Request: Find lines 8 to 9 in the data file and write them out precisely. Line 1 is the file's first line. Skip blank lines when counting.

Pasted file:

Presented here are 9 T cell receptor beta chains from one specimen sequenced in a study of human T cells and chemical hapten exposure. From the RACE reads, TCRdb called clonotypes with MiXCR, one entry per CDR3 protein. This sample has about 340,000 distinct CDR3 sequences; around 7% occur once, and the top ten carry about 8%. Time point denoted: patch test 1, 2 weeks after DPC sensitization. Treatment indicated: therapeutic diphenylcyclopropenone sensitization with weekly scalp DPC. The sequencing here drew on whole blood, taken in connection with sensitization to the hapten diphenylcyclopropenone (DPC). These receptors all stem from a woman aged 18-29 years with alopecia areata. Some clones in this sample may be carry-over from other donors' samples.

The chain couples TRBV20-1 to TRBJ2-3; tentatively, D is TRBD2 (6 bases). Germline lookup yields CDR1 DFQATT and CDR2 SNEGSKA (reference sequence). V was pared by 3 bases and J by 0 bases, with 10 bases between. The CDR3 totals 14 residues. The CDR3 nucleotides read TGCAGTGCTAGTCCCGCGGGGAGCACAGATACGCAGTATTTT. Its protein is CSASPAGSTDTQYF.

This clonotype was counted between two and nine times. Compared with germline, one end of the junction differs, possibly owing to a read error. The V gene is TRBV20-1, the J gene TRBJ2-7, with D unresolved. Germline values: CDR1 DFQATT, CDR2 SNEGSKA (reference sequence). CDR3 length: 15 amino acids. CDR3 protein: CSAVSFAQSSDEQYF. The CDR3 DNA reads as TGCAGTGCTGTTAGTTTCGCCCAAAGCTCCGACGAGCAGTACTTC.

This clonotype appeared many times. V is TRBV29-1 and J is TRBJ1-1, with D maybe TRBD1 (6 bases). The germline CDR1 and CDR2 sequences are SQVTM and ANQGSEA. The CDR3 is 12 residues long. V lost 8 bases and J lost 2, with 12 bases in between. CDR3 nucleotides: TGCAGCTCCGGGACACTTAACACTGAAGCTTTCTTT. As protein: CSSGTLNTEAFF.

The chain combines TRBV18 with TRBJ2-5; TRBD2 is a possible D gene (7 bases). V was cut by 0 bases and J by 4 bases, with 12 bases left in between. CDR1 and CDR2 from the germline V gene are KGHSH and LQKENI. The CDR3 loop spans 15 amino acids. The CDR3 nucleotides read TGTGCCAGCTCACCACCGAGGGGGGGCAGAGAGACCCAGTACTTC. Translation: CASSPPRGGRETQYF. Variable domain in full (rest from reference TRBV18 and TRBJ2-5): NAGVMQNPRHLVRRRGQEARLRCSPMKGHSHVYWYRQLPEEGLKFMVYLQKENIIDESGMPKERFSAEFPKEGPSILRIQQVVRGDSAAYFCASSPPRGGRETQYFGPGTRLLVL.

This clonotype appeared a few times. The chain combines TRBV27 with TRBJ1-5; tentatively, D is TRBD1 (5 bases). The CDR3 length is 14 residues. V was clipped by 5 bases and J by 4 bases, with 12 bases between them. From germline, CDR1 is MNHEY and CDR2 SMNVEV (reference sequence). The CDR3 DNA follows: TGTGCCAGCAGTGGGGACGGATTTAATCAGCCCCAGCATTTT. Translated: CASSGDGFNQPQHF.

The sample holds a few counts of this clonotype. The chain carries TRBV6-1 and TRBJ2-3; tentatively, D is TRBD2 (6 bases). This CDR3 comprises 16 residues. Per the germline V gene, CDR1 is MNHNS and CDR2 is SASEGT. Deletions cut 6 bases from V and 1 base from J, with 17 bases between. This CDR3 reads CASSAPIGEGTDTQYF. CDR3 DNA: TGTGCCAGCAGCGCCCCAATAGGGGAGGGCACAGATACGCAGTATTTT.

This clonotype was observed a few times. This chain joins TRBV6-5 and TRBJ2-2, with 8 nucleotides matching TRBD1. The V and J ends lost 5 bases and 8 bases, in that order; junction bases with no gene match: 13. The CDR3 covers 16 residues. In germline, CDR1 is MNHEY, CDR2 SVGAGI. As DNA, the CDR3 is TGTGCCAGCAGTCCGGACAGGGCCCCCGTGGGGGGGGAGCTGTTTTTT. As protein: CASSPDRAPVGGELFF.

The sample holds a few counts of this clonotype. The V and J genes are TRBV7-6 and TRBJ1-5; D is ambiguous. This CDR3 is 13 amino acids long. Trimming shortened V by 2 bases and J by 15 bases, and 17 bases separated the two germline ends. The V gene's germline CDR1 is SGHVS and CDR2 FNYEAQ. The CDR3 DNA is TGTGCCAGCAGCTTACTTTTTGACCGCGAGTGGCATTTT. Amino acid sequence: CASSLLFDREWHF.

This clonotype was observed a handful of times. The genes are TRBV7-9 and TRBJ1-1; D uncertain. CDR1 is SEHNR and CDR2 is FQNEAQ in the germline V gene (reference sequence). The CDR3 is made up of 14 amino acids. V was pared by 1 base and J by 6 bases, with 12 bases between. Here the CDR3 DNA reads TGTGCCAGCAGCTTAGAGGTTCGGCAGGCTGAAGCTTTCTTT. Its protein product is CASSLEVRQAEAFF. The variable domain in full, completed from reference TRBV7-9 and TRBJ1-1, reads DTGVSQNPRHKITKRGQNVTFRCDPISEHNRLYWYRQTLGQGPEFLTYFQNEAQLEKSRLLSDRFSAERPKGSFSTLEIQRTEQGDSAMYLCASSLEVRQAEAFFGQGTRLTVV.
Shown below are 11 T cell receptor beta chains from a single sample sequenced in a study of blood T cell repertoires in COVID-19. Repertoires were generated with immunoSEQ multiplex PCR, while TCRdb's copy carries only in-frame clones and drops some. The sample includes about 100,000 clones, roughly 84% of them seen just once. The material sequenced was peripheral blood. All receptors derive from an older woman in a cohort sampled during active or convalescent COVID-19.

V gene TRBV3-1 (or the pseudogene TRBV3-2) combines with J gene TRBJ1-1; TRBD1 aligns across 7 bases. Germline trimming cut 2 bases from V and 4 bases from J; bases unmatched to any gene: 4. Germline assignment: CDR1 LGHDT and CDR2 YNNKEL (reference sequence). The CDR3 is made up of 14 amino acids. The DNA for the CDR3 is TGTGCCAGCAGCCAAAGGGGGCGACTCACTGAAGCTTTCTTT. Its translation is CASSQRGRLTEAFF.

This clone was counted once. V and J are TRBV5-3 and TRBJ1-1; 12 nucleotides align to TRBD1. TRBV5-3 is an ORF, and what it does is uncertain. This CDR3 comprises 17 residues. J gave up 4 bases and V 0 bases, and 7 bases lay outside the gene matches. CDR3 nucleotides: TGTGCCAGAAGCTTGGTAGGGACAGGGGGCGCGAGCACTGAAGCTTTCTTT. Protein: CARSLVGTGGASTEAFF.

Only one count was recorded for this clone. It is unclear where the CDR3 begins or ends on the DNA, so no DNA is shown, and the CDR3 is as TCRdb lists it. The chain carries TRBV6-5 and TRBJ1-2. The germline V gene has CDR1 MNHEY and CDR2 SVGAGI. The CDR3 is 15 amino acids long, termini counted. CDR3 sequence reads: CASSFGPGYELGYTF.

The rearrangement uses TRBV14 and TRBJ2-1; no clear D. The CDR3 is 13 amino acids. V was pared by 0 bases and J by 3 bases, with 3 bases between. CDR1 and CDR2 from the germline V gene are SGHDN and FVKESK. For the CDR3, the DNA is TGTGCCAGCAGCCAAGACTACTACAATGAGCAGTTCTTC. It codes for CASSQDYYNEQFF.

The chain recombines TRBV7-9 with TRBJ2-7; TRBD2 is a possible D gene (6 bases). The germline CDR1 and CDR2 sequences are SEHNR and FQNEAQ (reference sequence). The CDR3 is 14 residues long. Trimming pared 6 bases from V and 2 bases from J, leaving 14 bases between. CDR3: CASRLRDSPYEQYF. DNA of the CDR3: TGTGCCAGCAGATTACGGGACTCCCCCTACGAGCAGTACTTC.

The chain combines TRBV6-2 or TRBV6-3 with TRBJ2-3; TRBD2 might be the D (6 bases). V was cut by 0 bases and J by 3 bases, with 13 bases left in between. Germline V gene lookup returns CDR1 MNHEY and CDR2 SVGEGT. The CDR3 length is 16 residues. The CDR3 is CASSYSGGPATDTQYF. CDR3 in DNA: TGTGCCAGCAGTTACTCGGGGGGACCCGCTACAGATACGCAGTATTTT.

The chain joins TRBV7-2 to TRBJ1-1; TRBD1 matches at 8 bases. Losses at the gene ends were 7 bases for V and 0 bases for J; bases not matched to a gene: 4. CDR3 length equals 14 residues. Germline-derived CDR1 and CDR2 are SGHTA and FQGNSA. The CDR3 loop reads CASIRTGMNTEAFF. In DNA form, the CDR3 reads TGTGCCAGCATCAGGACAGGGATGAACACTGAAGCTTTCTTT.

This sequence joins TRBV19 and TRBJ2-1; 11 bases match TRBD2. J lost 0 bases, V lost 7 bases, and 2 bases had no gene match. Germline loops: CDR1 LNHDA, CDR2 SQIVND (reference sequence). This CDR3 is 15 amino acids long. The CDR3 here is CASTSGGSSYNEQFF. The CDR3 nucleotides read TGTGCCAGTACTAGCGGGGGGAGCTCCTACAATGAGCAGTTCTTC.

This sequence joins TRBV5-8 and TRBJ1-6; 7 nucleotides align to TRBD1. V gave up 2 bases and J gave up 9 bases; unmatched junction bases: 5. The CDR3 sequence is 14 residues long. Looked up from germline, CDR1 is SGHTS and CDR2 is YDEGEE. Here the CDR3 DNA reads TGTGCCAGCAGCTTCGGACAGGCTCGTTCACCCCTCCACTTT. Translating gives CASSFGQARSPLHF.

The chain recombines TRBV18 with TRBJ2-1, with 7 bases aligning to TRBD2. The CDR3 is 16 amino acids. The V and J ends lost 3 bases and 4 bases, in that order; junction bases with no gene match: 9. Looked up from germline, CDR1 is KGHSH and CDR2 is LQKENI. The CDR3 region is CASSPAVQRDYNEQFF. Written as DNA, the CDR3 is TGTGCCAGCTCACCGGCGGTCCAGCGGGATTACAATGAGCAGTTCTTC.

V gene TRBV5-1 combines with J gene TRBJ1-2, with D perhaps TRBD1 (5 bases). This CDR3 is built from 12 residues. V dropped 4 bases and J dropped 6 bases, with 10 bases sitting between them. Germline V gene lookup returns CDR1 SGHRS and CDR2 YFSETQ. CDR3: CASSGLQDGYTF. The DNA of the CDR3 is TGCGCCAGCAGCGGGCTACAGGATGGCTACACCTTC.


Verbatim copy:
This clonotype was observed a few times. This chain joins TRBV6-5 and TRBJ2-2, with 8 nucleotides matching TRBD1. The V and J ends lost 5 bases and 8 bases, in that order; junction bases with no gene match: 13. The CDR3 covers 16 residues. In germline, CDR1 is MNHEY, CDR2 SVGAGI. As DNA, the CDR3 is TGTGCCAGCAGTCCGGACAGGGCCCCCGTGGGGGGGGAGCTGTTTTTT. As protein: CASSPDRAPVGGELFF.

The sample holds a few counts of this clonotype. The V and J genes are TRBV7-6 and TRBJ1-5; D is ambiguous. This CDR3 is 13 amino acids long. Trimming shortened V by 2 bases and J by 15 bases, and 17 bases separated the two germline ends. The V gene's germline CDR1 is SGHVS and CDR2 FNYEAQ. The CDR3 DNA is TGTGCCAGCAGCTTACTTTTTGACCGCGAGTGGCATTTT. Amino acid sequence: CASSLLFDREWHF.